AuThursday – M.S. Ocampo

Please welcome M.S. Ocampo to The Clog Blog, Can you tell us a little about yourself and your background?
I’m an indie writer and tutor in the process of publishing my YA urban fantasy novel, My Ex is a Vampire.
How do you make time to write?
I join up with writing sprints. I usually write around the same time every day.
Do you believe in writer’s block?
Yep. It usually means I have to take a break or talk things out.
Tell us a bit about the genre you write and why you love it.
My debut novel is YA urban fantasy. It’s a love letter to Buffy the Vampire Slayer with Filipino-American protagonists. I love mixing up high school drama with action.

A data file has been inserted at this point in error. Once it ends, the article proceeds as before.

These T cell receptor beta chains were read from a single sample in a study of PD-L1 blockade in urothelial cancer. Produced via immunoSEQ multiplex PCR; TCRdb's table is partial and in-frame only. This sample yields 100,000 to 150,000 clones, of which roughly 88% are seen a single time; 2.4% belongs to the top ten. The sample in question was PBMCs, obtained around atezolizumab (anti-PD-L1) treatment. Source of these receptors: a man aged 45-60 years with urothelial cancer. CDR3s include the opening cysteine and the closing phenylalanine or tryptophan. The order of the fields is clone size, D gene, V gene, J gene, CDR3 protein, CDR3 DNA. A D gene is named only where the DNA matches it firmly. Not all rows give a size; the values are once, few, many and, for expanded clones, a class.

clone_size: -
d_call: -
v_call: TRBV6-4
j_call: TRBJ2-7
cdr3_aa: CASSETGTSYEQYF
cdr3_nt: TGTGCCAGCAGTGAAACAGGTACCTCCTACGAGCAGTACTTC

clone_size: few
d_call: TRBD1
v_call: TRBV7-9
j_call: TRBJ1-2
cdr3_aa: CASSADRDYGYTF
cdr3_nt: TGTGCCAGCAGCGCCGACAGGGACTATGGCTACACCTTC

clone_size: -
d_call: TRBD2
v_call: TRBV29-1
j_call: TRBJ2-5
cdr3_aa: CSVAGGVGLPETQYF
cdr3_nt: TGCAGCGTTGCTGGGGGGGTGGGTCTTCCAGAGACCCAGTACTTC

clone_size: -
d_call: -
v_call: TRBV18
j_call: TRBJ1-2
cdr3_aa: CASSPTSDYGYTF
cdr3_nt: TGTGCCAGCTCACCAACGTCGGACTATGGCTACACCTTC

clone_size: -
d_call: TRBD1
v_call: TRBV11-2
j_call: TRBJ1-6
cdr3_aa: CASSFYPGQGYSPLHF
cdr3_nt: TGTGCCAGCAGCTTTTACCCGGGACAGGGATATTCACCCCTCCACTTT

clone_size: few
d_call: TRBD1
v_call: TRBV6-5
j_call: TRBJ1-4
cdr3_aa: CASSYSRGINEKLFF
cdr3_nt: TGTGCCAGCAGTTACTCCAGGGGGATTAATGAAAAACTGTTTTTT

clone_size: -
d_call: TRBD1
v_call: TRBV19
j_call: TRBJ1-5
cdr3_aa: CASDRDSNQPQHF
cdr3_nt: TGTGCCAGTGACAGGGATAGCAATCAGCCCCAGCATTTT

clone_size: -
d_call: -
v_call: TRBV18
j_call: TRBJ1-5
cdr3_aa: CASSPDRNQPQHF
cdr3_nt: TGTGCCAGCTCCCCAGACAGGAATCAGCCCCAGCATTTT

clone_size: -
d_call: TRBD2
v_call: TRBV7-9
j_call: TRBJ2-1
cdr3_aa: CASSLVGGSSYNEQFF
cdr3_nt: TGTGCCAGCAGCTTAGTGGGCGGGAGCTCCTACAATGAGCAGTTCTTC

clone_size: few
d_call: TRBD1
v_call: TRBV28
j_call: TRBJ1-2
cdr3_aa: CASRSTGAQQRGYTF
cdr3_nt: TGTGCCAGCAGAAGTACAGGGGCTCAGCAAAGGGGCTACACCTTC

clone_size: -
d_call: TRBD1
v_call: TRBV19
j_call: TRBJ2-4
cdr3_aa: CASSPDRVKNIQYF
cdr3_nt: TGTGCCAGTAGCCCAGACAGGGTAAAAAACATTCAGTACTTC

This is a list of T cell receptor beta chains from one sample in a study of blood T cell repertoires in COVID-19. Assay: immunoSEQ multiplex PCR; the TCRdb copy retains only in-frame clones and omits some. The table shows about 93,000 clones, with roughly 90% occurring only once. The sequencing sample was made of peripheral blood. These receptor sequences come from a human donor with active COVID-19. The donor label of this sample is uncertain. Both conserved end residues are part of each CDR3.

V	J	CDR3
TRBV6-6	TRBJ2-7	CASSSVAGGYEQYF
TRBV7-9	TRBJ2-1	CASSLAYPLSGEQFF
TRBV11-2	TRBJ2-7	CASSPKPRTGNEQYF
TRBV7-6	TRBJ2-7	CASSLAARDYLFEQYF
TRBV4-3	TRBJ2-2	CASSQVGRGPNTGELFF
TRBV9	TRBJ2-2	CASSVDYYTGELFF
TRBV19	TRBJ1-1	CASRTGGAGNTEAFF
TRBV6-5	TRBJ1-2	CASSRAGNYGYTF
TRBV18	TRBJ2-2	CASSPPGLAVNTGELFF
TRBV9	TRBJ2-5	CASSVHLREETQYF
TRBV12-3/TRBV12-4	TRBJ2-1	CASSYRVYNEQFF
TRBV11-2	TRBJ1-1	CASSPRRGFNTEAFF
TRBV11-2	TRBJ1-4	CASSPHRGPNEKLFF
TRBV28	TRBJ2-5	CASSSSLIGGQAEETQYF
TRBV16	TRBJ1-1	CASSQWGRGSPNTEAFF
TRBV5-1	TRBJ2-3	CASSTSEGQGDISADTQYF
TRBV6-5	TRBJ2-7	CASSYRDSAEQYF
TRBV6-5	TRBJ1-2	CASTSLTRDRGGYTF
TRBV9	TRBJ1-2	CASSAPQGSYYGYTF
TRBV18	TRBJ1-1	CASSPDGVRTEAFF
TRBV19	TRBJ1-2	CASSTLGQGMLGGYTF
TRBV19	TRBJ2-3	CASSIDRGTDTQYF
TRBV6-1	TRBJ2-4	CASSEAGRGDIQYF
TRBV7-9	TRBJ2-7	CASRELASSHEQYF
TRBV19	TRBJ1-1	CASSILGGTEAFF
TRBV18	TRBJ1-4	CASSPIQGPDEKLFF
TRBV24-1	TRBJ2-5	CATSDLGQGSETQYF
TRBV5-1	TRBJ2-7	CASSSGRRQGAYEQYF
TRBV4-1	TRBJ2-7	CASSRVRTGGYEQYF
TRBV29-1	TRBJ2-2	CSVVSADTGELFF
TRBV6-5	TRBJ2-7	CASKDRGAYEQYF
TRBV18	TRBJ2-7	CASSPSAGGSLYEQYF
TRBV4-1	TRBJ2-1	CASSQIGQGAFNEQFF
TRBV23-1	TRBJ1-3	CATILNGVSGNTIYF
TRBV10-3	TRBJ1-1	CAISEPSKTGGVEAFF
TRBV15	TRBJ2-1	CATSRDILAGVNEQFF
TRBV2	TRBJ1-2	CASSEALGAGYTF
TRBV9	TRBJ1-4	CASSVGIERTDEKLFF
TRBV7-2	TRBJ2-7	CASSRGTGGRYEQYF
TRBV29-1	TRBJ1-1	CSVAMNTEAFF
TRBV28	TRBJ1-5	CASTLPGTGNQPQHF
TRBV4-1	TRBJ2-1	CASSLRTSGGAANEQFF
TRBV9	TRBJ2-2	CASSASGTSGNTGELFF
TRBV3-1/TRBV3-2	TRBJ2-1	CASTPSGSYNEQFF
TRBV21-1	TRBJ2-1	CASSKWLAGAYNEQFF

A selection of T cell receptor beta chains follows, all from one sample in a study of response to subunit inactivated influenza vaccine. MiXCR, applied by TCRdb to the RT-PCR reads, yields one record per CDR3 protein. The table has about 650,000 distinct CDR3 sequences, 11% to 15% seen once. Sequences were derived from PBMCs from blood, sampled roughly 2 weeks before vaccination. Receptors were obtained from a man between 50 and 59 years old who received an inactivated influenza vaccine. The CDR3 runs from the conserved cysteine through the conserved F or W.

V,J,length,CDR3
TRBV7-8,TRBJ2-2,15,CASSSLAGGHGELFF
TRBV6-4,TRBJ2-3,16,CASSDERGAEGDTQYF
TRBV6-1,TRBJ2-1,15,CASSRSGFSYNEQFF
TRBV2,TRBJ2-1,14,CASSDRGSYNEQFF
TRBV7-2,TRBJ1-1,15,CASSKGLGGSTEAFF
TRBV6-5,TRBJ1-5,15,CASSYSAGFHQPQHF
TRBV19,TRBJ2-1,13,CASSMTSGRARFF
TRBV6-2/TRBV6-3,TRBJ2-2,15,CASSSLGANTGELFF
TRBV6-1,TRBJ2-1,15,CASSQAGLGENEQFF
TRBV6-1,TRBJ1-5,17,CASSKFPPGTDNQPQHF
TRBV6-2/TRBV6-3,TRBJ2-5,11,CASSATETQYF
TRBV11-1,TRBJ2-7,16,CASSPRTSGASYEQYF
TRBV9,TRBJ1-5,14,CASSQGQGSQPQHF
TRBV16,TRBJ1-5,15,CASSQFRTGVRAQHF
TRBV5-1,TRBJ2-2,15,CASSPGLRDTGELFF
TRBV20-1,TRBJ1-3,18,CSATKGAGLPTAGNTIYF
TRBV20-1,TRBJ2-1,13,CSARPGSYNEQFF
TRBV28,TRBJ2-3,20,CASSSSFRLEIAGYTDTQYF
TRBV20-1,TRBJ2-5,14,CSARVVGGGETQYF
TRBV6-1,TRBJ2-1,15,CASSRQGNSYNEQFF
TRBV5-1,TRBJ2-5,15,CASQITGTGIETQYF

How are you publishing your recent book and why?
Indie
Are you an Introvert or an Extrovert?  How does this affect your work?
Introvert
What is your favorite motivational phrase?
“Bird by Bird.”
What advice would you give to aspiring writers?
Lean into what you love. Don’t be afraid to put a lot of yourself into your writing.
Where can readers find you on the World Wide Web?
Twitter and Instagram as well as my blog.
Do you have an excerpt you’d like to share with us?
Inconceivable! Some vampires had the gall to go out in the daytime, risking their undead existence for the sake of a meal.

AuThursday – Todd Ford

Tell us a little about yourself and your background?

I’m in my early sixties, married with two grown daughters, you know, a classic empty-nester. We have a menagerie of cats, five as of this moment, although the one that’s pawing at me as I type is aged and on twice-a-day meds to keep her from withering away even more rapidly. We’ve had dogs as well. We’re happy to no longer have dogs. They’re a lot more work.